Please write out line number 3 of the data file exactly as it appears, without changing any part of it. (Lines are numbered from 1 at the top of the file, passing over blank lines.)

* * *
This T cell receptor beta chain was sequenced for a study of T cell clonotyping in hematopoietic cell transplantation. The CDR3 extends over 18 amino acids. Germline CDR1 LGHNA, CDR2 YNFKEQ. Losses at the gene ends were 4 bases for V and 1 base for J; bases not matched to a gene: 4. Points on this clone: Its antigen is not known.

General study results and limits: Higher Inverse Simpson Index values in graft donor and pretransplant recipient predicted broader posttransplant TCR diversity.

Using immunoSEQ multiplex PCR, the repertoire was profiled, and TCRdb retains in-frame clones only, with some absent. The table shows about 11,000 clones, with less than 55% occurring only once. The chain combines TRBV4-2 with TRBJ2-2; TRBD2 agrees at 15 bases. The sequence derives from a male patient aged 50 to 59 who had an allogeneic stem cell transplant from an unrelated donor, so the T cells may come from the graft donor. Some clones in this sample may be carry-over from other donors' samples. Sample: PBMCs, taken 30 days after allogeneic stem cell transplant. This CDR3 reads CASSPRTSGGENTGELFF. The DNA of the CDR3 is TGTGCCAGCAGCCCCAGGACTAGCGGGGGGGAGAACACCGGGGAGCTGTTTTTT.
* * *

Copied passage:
Using immunoSEQ multiplex PCR, the repertoire was profiled, and TCRdb retains in-frame clones only, with some absent. The table shows about 11,000 clones, with less than 55% occurring only once. The chain combines TRBV4-2 with TRBJ2-2; TRBD2 agrees at 15 bases. The sequence derives from a male patient aged 50 to 59 who had an allogeneic stem cell transplant from an unrelated donor, so the T cells may come from the graft donor. Some clones in this sample may be carry-over from other donors' samples. Sample: PBMCs, taken 30 days after allogeneic stem cell transplant. This CDR3 reads CASSPRTSGGENTGELFF. The DNA of the CDR3 is TGTGCCAGCAGCCCCAGGACTAGCGGGGGGGAGAACACCGGGGAGCTGTTTTTT.